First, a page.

WASHINGTON (AP) — The Latest on the presidential election campaign (all times EDT)):
Hillary Clinton's campaign is arguing that FBI Director James Comey is applying a double standard when it comes to the presidential candidates.
On a conference call with reporters on Monday, Clinton campaign manager Robby Mook cited a report from CNBC that said Comey opposed releasing information close to Election Day about Russian interference in the U.S. election.
The AP has not confirmed that report, and the FBI declined to comment on Monday.
Mook called the report evidence of a "blatant double standard." Comey on Friday disclosed the FBI had newly discovered emails that may be relevant to the Clinton email investigation.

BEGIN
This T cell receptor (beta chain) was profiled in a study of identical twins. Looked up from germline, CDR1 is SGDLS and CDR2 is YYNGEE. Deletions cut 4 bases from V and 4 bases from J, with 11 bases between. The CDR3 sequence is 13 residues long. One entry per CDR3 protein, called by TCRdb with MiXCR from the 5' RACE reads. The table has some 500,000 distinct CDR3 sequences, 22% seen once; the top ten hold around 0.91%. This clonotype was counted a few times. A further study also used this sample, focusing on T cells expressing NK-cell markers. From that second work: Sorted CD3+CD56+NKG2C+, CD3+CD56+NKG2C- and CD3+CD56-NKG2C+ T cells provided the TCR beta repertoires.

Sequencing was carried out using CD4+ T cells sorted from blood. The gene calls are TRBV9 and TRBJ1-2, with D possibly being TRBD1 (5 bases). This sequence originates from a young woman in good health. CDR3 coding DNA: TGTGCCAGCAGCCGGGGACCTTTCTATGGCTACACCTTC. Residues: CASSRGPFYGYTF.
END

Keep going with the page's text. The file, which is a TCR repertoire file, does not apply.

Clinton and her campaign have raged against that timing, saying Comey deviated from Justice Department policy when he alerted Congress to the new discovery so close to Election Day.
Mook called on Comey to "immediately explain this incongruence and apply the same standard to Donald Trump's associates as he has applied to Hillary Clinton's."
Vice President Joe Biden stopped at a Philadelphia restaurant to urge an audience of black leaders and voters to turnout in droves next Tuesday, saying a decisive victory for Hillary Clinton could end claims of a "rigged election" in the city by Donald Trump and skeptics.
If the election is close, Biden warned, "He's gonna tell people it was fixed. He's got just enough folks out there who'll believe that stuff. We can't afford that."